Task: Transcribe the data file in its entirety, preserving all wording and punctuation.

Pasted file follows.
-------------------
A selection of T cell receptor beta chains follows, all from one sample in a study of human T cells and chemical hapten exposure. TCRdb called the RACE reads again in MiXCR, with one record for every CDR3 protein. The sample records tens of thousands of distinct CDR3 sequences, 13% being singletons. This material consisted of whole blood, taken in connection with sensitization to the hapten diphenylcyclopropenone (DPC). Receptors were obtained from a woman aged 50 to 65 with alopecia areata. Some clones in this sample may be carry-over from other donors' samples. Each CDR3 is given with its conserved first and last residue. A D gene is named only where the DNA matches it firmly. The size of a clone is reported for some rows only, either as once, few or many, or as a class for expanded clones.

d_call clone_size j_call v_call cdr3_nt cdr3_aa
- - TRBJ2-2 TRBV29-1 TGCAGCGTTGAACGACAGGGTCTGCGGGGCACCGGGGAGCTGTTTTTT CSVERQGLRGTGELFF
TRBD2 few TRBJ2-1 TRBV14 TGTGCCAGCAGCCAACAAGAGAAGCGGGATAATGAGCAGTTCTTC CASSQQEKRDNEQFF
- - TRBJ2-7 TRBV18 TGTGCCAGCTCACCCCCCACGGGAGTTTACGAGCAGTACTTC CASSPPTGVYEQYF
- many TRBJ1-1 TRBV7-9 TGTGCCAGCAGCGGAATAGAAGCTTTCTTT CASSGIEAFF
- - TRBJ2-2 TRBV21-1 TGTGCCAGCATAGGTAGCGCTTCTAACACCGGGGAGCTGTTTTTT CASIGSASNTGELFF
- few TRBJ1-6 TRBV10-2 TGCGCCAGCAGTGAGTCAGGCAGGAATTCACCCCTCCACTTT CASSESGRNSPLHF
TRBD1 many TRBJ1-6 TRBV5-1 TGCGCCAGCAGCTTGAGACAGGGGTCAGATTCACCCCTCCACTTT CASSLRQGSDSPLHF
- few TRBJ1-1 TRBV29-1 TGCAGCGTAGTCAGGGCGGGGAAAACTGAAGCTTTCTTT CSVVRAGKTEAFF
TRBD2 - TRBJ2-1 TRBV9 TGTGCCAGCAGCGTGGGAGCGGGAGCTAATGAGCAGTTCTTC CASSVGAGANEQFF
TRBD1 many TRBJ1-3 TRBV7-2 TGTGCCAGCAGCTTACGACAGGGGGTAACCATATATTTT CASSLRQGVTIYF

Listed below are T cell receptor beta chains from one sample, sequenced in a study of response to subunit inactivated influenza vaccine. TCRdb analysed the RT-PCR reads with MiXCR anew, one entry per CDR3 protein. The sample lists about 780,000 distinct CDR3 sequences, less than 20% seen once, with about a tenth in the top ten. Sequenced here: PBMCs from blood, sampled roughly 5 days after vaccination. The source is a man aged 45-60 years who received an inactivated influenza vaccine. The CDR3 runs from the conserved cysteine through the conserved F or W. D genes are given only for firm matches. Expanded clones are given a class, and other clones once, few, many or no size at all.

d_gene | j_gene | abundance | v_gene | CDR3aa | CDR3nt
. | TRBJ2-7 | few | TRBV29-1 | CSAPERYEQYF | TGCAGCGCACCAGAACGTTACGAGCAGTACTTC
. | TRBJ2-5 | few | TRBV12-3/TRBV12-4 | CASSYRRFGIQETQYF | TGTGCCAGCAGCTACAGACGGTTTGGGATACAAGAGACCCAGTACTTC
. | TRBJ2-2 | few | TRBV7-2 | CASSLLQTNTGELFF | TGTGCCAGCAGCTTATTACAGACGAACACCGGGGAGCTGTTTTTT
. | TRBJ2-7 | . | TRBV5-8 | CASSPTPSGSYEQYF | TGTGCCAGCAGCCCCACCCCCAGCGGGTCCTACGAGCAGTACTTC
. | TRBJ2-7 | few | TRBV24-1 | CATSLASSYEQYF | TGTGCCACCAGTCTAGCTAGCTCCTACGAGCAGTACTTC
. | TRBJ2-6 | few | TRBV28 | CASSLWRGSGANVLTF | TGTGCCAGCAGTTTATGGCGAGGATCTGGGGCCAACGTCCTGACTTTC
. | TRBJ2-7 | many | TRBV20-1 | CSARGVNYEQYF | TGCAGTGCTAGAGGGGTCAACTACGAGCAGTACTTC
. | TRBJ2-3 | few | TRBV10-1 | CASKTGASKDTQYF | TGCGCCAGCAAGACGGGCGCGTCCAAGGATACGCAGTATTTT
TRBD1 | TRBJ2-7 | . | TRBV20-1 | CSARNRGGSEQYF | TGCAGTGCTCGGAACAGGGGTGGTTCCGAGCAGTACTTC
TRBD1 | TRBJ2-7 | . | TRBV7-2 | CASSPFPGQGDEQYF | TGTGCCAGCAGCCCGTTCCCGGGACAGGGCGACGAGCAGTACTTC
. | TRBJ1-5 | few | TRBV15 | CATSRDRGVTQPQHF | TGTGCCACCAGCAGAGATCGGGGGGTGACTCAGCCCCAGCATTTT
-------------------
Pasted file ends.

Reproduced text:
A selection of T cell receptor beta chains follows, all from one sample in a study of human T cells and chemical hapten exposure. TCRdb called the RACE reads again in MiXCR, with one record for every CDR3 protein. The sample records tens of thousands of distinct CDR3 sequences, 13% being singletons. This material consisted of whole blood, taken in connection with sensitization to the hapten diphenylcyclopropenone (DPC). Receptors were obtained from a woman aged 50 to 65 with alopecia areata. Some clones in this sample may be carry-over from other donors' samples. Each CDR3 is given with its conserved first and last residue. A D gene is named only where the DNA matches it firmly. The size of a clone is reported for some rows only, either as once, few or many, or as a class for expanded clones.

d_call clone_size j_call v_call cdr3_nt cdr3_aa
- - TRBJ2-2 TRBV29-1 TGCAGCGTTGAACGACAGGGTCTGCGGGGCACCGGGGAGCTGTTTTTT CSVERQGLRGTGELFF
TRBD2 few TRBJ2-1 TRBV14 TGTGCCAGCAGCCAACAAGAGAAGCGGGATAATGAGCAGTTCTTC CASSQQEKRDNEQFF
- - TRBJ2-7 TRBV18 TGTGCCAGCTCACCCCCCACGGGAGTTTACGAGCAGTACTTC CASSPPTGVYEQYF
- many TRBJ1-1 TRBV7-9 TGTGCCAGCAGCGGAATAGAAGCTTTCTTT CASSGIEAFF
- - TRBJ2-2 TRBV21-1 TGTGCCAGCATAGGTAGCGCTTCTAACACCGGGGAGCTGTTTTTT CASIGSASNTGELFF
- few TRBJ1-6 TRBV10-2 TGCGCCAGCAGTGAGTCAGGCAGGAATTCACCCCTCCACTTT CASSESGRNSPLHF
TRBD1 many TRBJ1-6 TRBV5-1 TGCGCCAGCAGCTTGAGACAGGGGTCAGATTCACCCCTCCACTTT CASSLRQGSDSPLHF
- few TRBJ1-1 TRBV29-1 TGCAGCGTAGTCAGGGCGGGGAAAACTGAAGCTTTCTTT CSVVRAGKTEAFF
TRBD2 - TRBJ2-1 TRBV9 TGTGCCAGCAGCGTGGGAGCGGGAGCTAATGAGCAGTTCTTC CASSVGAGANEQFF
TRBD1 many TRBJ1-3 TRBV7-2 TGTGCCAGCAGCTTACGACAGGGGGTAACCATATATTTT CASSLRQGVTIYF

Listed below are T cell receptor beta chains from one sample, sequenced in a study of response to subunit inactivated influenza vaccine. TCRdb analysed the RT-PCR reads with MiXCR anew, one entry per CDR3 protein. The sample lists about 780,000 distinct CDR3 sequences, less than 20% seen once, with about a tenth in the top ten. Sequenced here: PBMCs from blood, sampled roughly 5 days after vaccination. The source is a man aged 45-60 years who received an inactivated influenza vaccine. The CDR3 runs from the conserved cysteine through the conserved F or W. D genes are given only for firm matches. Expanded clones are given a class, and other clones once, few, many or no size at all.

d_gene | j_gene | abundance | v_gene | CDR3aa | CDR3nt
. | TRBJ2-7 | few | TRBV29-1 | CSAPERYEQYF | TGCAGCGCACCAGAACGTTACGAGCAGTACTTC
. | TRBJ2-5 | few | TRBV12-3/TRBV12-4 | CASSYRRFGIQETQYF | TGTGCCAGCAGCTACAGACGGTTTGGGATACAAGAGACCCAGTACTTC
. | TRBJ2-2 | few | TRBV7-2 | CASSLLQTNTGELFF | TGTGCCAGCAGCTTATTACAGACGAACACCGGGGAGCTGTTTTTT
. | TRBJ2-7 | . | TRBV5-8 | CASSPTPSGSYEQYF | TGTGCCAGCAGCCCCACCCCCAGCGGGTCCTACGAGCAGTACTTC
. | TRBJ2-7 | few | TRBV24-1 | CATSLASSYEQYF | TGTGCCACCAGTCTAGCTAGCTCCTACGAGCAGTACTTC
. | TRBJ2-6 | few | TRBV28 | CASSLWRGSGANVLTF | TGTGCCAGCAGTTTATGGCGAGGATCTGGGGCCAACGTCCTGACTTTC
. | TRBJ2-7 | many | TRBV20-1 | CSARGVNYEQYF | TGCAGTGCTAGAGGGGTCAACTACGAGCAGTACTTC
. | TRBJ2-3 | few | TRBV10-1 | CASKTGASKDTQYF | TGCGCCAGCAAGACGGGCGCGTCCAAGGATACGCAGTATTTT
TRBD1 | TRBJ2-7 | . | TRBV20-1 | CSARNRGGSEQYF | TGCAGTGCTCGGAACAGGGGTGGTTCCGAGCAGTACTTC
TRBD1 | TRBJ2-7 | . | TRBV7-2 | CASSPFPGQGDEQYF | TGTGCCAGCAGCCCGTTCCCGGGACAGGGCGACGAGCAGTACTTC
. | TRBJ1-5 | few | TRBV15 | CATSRDRGVTQPQHF | TGTGCCACCAGCAGAGATCGGGGGGTGACTCAGCCCCAGCATTTT